City Springs Elementary / Middle School, Hampstead Hill Academy, and Pimlico Elementary / Middle School all provide opportunities,as part of the instructional school day curriculum, for students to explore their musical talents and interests, learn to play instruments, and participate in ensemble performances. These classes play a crucial role in fostering students’ passion for music, creativity, and personal development.

Robust afterschool arts programs at Frederick Elementary, Govans Elementary and Wolfe Street Academy include a focus on music. At Wolfe Street, students enjoy instruction in keyboard and violin (strings), an invaluable opportunity to engage with music education outside of regular school hours and explore their artistic talents and interests. Govans also offer string music lessons as part of their afterschool program. 

FES’s afterschool bucket drumming program gives students K to 5th grade the chance to explore West African rhythms of Kuku and Wolosodon. In bucket drumming, the students are introduced to rhythm percussion, call and response, creativity, motor skills, teamwork, cultural appreciation, focus and concentration.

Dance at BCP Schools

Dance programs at BCP are typically offered as part of the school’s extracurricular activities and play a vital role in promoting students’ physical fitness, creativity, self-confidence, and overall well-being. 

FES’ Dance Club students are working on African and Jazz dance pieces. Through dance, students also learn valuable life skills through regular practice and commitment essential for mastering dance techniques and routines. 

Wolfe Street Academy’s After School Dance Club has been utilizing Hip-Hop and African Dance to bring awareness to cultural influences on dance genres, cultivate self-confidence, teamwork, and enjoyment of physical activity. 

City Springs has partnered with The Carroll School of Dance to offer students an opportunity to develop their dance skills in Ballet, Modern, Jazz, Hip Hop, Majorette, and other dance styles. This program is available both during and after school hours. Through this program, students get to learn basic dance concepts and dance history. Furthermore, at the end of the program, students get to showcase their skills in a special performance, which is attended by peers, teachers, families, and members of the community.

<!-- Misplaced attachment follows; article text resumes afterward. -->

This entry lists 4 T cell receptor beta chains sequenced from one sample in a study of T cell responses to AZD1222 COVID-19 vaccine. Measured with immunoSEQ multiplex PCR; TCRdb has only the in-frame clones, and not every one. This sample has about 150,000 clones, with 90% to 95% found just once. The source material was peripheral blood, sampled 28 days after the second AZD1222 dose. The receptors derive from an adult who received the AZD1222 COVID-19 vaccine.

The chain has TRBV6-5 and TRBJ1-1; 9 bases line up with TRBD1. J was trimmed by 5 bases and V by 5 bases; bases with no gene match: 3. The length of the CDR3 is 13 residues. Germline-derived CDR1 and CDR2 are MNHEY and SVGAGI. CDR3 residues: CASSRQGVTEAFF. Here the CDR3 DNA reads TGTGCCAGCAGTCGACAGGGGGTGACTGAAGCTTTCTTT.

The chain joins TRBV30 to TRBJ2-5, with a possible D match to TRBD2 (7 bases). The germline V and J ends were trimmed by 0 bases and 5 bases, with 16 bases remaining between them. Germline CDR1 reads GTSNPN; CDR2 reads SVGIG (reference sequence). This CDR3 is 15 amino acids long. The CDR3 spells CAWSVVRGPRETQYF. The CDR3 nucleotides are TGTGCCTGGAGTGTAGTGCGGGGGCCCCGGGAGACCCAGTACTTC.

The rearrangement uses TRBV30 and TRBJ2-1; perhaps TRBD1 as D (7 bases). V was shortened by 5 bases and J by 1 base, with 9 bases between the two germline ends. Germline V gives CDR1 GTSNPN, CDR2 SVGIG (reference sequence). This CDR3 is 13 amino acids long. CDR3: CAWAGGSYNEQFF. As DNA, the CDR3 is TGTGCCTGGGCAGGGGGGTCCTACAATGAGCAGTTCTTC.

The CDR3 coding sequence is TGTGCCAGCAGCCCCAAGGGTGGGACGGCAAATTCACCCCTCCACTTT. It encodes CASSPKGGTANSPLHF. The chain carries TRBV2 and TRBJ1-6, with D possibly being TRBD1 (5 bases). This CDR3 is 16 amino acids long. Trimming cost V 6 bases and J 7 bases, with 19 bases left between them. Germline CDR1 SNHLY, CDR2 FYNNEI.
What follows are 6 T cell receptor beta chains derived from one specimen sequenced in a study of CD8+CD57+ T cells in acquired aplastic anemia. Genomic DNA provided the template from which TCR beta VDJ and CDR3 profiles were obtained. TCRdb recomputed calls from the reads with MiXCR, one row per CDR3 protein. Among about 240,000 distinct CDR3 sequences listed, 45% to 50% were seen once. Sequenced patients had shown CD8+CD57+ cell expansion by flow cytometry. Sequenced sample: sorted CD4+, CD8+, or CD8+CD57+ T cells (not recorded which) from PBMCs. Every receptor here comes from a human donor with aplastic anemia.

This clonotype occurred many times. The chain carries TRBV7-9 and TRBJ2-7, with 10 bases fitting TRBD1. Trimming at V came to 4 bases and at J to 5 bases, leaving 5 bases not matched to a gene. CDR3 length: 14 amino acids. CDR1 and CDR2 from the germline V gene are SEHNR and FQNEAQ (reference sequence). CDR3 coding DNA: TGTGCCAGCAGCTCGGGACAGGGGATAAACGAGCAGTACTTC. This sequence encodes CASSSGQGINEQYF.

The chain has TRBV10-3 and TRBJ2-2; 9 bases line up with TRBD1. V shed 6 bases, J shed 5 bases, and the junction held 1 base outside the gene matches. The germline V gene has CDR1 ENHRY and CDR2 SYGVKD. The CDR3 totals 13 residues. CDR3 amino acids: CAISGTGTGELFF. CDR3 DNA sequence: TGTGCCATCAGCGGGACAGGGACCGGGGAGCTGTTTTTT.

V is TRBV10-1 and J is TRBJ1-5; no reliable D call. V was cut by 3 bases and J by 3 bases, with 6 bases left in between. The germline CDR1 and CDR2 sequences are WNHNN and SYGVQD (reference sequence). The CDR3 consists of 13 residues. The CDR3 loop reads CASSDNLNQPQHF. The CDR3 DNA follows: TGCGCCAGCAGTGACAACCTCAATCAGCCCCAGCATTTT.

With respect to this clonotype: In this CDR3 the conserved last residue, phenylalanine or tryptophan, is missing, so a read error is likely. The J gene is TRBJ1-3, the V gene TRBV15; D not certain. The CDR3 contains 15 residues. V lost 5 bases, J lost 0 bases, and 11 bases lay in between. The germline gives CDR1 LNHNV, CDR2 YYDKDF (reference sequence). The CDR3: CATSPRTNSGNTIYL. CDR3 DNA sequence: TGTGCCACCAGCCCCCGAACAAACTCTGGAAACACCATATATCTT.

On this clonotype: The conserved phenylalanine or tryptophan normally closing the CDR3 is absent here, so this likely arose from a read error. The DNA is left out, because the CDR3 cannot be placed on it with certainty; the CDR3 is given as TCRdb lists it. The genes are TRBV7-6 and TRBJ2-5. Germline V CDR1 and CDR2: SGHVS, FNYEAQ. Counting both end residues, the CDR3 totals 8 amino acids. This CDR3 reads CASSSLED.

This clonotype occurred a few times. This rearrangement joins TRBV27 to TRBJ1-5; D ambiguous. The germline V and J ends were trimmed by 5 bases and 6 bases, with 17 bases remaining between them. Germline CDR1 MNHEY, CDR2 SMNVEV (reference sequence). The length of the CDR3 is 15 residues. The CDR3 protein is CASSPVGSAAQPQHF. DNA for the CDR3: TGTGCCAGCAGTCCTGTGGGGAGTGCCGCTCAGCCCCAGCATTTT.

Partnering with Arts Organizations Across Baltimore

Partnering with outside organizations and nonprofits for enrichment is a hallmark of BCP schools. HHA offers students the Open Minds afterschool programs provided by Creative Alliance and its chorus for grades 2-4 in partnership with Baltimore Children’s Choir.

Pimlico Elementary / Middle School (PEMS) has enjoyed a rewarding partnership with After School Arts for Learning Academy (ASALA), a free Baltimore City Public Schools program created by Arts for Learning Maryland. The program gives students in Kindergarten through 8th grade afterschool and summer arts activities integrated with math and language studies. Four days a week, PEMS students explore a variety of arts from illustration and spoken word to drama and dance, taught by ASALA’s professional artists. Students use a wide variety of art forms from illustration and spoken word to percussion. The program includes homework time, athletics and robotics and aims to nurture artistic and social and emotional development.

 

Using Public Art as a Learning Opportunities

Two of our schools, Wolfe Street Academy and Govans Elementary School, have prominent public art sculptures on their campuses. The art teachers have recently used these important Baltimore sculptures as learning opportunities. 

Peely-Wheely, the whimsical statue that greets Wolfe Street’s community and the Upper Fells Point neighborhood, had a significant facelift last November, thanks to funding from the Maryland States Arts Council. Expert restoration specialists, advocates from Friends of Public Arts, and the artist Jim Paulson restored the statue to its former glory. 

Wolfe Street’s art teacher, Ms. Bevacqua, taught students about art conservation, important concepts of volume and space, and visited the sculpture during the renovation with her classes to see these concepts in real life. Read more about Peely Wheely’s restoration.

Last spring, Govans’ historic horse sculpture also had a facelift in a fun community outreach collaboration with Loyola University Maryland art students. The college students gave lessons on the statue’s history and Maryland history in horse-racing and collaborated with selected GES artists on the renovation of GES’ iconic sculpture, “The Of Course Culture Horse” by Stan Edmister, erected at the original school building in 1980. (In 2021, the Govans facility was completely renovated through the Baltimore City Public Schools’ 21st Century Schools Program.)

The colorful results are lasting lessons in the welcoming power of the arts and an  exuberant welcome to match Govans’ great school spirit. Check out the Govans’ sculpture restoration project.

About the Baltimore Curriculum Project

Baltimore Curriculum Project (BCP) is the largest operator of local neighborhood, public charter schools in Maryland. We create safe, supportive learning environments for children PK-8 by providing innovative, research-based educational strategies, intensive teacher training and extensive support for administration and staff. We support our local neighborhood needs by tailoring our resources and support through community partnerships.

As one of the longest-running charter operators in Maryland, our schools are regularly recognized as some of the most highly acclaimed neighborhood charter schools in the state. 

Pimlico Elementary / Middle School

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BALTIMORE CURRICULUM PROJECT
2707 E. Fayette Street
Baltimore, MD 21224
410-675-7000
Fax: 410-675-7030
bcpinfo@baltimorecp.org